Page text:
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Northwest Medical Center – Bentonville now offering 3D mammograms

Officials say 3D mammograms help detect breast cancer at earlier and treatable stages.

BENTONVILLE, Ark. — Northwest Medical Center – Bentonville is now offering Breast tomosynthesis better known as three-dimensional mammograms.

The mammograms are available at the center's imaging department. 

Officials say 3D mammograms provide a 3D view of breast tissues which enhances the images reviewed by radiologists helping detect breast cancer at an early and treatable stage.

“What I like about this new technology is that it helps our doctors identify and characterize individual breast structures without tissue overlapping, which can happen in two-dimensional exams,” said Northwest Health Market Imaging Director Tyra Bowen. “This overlapping tissue is a reason why small breast cancers may be missed and normal tissue may appear abnormal.”

With these mammograms, the patient's tissue is converted into a stack of thin layers for radiologists to review. This allows details to become more visible instead of hidden above or below the tissue.

Northwest Medical Center -Bentonville Radiology Manager Angela Brackin says 3D mammograms are a great option for women with dense breast tissue and can reduce callbacks or the number of women asked to return to the hospital for additional testing. Brackin says the 3D exam is similar to a conventional 2D mammogram.

“Compression time is just 15 seconds and it offers a low-dose radiation exposure,” said Brackin. “What makes the 3D option stand out is that we’ll now be able to have access to more detailed images resulting in better detection of breast cancers.”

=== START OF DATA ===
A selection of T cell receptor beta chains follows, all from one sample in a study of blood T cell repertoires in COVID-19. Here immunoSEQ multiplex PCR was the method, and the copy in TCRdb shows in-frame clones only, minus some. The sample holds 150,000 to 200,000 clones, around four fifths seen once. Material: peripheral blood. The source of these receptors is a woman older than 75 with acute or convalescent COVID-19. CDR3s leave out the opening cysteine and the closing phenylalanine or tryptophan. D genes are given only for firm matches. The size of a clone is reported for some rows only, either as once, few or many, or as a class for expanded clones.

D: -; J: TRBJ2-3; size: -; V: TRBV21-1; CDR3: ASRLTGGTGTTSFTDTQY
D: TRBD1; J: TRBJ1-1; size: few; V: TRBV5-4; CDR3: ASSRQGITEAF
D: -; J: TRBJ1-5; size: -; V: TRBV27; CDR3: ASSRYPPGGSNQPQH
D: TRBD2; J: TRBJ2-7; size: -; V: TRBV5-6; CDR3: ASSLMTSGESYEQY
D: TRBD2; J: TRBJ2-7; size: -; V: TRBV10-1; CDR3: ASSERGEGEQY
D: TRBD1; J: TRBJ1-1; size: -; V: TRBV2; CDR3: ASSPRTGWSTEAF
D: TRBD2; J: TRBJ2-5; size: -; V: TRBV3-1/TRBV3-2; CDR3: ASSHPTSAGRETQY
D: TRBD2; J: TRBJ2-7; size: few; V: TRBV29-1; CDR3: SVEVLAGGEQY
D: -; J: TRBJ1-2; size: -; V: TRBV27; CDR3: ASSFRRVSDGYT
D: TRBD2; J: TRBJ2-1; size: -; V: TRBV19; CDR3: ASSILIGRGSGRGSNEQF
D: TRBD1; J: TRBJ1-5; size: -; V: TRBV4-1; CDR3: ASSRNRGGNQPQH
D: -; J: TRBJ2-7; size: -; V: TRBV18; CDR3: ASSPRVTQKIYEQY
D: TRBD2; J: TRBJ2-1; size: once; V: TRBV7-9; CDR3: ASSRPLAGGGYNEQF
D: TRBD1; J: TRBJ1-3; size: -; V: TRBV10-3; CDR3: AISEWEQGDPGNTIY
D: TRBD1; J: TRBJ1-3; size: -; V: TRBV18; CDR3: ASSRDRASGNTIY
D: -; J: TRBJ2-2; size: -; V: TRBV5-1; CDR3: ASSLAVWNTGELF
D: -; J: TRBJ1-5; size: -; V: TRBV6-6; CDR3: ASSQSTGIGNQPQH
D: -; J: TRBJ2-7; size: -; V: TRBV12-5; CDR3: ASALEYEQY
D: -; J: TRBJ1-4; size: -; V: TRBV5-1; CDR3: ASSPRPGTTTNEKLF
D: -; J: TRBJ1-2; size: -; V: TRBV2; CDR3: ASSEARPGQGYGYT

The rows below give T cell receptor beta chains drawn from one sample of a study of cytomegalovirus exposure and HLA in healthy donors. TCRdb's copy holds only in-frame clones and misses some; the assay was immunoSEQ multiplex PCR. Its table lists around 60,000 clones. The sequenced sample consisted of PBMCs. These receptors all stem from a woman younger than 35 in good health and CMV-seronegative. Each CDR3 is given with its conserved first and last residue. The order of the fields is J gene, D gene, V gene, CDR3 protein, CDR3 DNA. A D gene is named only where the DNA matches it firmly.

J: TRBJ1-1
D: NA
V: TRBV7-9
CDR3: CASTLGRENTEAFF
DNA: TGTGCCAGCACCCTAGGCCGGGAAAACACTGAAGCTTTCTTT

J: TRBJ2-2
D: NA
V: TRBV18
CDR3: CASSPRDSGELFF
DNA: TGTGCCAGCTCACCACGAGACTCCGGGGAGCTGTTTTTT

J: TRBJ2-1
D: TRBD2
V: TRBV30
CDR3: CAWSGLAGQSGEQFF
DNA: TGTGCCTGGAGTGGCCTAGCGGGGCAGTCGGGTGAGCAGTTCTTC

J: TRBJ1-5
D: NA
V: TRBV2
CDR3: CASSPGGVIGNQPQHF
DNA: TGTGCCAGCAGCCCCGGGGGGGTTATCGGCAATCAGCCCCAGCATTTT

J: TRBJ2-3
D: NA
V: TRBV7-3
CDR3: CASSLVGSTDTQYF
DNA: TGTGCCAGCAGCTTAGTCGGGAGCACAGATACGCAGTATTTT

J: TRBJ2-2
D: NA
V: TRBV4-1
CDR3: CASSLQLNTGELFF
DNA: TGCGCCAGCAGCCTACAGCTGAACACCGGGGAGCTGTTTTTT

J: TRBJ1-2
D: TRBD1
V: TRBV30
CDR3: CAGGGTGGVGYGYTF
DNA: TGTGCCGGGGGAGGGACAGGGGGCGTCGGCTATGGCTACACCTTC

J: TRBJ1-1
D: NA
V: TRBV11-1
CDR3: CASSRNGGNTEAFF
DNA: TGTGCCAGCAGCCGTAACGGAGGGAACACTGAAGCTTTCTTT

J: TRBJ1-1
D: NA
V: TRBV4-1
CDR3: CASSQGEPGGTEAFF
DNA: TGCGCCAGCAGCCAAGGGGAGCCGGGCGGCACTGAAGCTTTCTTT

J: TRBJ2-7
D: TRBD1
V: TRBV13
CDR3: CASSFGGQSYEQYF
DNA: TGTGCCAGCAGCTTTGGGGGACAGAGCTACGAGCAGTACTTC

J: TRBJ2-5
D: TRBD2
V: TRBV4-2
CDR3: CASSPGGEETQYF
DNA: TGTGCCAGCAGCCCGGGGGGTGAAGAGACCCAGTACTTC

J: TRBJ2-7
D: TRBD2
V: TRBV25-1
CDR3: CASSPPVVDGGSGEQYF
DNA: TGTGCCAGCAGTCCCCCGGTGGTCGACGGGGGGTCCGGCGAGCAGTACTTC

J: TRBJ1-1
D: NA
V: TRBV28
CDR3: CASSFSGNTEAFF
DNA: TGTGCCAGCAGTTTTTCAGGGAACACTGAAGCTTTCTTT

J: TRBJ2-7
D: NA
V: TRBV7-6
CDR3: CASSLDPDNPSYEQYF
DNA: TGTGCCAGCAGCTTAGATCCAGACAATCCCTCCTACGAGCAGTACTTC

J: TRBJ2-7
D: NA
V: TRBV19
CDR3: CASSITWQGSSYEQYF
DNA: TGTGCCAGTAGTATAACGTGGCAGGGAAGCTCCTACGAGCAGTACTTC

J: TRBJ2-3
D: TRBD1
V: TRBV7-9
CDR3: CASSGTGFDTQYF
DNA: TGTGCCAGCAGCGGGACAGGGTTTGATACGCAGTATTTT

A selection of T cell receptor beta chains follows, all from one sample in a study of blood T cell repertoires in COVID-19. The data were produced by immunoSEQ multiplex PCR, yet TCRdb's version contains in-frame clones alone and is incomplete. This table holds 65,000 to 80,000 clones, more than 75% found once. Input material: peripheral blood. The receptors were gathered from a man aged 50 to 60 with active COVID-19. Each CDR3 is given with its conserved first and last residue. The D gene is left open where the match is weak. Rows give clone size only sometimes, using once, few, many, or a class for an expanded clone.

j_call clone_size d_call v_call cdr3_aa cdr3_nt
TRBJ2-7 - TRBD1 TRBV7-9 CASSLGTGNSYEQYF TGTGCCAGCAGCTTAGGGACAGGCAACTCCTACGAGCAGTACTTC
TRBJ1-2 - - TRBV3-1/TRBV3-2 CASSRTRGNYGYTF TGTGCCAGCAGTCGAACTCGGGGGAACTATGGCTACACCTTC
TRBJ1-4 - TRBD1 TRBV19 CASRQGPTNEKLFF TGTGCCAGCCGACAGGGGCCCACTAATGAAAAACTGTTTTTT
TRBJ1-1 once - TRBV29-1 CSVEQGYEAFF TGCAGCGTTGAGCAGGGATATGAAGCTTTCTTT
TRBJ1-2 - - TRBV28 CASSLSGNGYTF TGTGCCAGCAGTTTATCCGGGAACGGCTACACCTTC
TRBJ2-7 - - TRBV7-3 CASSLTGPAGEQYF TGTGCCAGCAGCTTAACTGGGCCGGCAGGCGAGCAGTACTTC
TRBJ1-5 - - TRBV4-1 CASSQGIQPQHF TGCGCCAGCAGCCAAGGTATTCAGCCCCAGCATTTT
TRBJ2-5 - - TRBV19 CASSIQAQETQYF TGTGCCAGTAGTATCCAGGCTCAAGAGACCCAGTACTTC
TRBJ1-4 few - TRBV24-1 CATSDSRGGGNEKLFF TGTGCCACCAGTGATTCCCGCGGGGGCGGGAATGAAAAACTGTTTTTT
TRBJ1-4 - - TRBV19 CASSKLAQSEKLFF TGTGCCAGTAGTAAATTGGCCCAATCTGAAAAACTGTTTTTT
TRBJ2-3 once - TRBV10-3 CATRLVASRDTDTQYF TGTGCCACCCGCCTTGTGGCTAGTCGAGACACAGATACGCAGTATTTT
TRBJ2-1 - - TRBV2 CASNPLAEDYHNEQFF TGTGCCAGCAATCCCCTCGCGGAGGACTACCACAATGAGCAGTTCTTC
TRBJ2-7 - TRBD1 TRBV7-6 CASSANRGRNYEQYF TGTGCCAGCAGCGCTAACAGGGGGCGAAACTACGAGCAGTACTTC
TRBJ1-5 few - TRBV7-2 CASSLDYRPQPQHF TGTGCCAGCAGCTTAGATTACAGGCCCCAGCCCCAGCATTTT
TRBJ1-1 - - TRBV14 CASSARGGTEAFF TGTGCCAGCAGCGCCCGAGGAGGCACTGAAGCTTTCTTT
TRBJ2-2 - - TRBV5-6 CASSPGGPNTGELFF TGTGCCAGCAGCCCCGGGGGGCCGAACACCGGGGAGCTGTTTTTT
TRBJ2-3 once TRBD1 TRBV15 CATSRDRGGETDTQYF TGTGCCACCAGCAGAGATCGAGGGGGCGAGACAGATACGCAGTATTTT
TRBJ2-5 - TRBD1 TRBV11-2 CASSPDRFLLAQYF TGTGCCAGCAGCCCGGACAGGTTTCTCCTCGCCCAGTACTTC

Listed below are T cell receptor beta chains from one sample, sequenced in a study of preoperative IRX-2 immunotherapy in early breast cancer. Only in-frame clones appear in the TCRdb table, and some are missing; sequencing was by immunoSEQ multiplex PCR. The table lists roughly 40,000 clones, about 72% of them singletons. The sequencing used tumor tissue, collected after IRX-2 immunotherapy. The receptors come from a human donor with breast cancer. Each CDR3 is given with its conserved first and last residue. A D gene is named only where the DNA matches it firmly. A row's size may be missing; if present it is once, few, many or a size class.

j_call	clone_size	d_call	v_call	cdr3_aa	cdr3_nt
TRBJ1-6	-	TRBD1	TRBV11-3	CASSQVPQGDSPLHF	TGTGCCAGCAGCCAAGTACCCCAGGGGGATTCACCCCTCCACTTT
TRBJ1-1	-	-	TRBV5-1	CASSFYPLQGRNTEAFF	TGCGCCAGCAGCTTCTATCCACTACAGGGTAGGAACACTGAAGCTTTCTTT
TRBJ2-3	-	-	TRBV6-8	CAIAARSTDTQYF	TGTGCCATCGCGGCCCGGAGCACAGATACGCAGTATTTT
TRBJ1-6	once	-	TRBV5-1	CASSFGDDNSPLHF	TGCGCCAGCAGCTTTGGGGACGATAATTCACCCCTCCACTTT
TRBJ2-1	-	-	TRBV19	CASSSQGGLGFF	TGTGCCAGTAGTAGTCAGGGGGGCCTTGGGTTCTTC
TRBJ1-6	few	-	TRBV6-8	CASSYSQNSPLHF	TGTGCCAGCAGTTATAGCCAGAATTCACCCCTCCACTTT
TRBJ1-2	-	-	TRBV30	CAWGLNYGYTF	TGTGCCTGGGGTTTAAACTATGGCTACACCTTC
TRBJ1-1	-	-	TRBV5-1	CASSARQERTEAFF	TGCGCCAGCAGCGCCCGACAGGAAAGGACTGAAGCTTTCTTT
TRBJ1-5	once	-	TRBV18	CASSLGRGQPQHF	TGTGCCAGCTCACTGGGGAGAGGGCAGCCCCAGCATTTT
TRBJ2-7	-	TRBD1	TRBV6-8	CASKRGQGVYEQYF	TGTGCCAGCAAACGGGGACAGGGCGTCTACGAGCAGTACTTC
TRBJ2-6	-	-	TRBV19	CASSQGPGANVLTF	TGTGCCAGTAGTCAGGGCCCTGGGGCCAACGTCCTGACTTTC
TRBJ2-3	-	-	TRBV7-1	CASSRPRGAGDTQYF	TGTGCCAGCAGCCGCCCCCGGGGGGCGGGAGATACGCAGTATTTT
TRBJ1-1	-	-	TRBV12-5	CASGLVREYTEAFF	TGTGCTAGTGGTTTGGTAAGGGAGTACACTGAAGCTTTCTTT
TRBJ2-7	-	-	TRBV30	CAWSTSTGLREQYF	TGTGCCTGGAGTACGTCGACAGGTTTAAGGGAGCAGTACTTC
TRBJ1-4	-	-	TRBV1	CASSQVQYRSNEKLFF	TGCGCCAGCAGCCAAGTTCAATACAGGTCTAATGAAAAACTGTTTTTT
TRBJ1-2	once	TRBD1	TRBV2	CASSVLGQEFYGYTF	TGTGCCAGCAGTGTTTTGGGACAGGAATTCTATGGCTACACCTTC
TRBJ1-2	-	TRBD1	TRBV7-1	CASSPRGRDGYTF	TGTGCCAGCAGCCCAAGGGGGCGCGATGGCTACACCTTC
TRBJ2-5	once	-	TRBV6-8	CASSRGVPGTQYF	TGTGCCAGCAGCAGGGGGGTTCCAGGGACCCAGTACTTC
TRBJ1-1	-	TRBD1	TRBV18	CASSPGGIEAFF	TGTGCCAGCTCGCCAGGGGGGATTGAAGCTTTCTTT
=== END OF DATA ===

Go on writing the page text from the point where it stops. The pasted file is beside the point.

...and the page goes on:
“Our team is excited to bring this new technology to our community and offer advanced care to our patients,” said NMC-B Chief Executive Officer Patrick Kerrwood. “This latest addition to our imaging department is just one example of our commitment to offer the best health care to the people of Northwest Arkansas and our surrounding communities.”

Officials say breast cancer is the second most common cancer for women in the U.S. and one of the leading causes of female deaths. Officials state one in eight women are diagnosed with breast cancer and early detection is the most effective tool.

The American College of Radiology recommends annual mammograms starting at age 40 for women of average risk starting at age 40. Different guidelines for women at higher risk and recommendations can be found here.

Three-dimensional mammograms are not recommended for all patients. Officials say you should ask your primary care provider if breast tomosynthesis is right for you. A physician order is not required for a screening mammogram, but patients must provide a physician or provider name when an appointment is made. 

To request a mammogram appointment click here.

   

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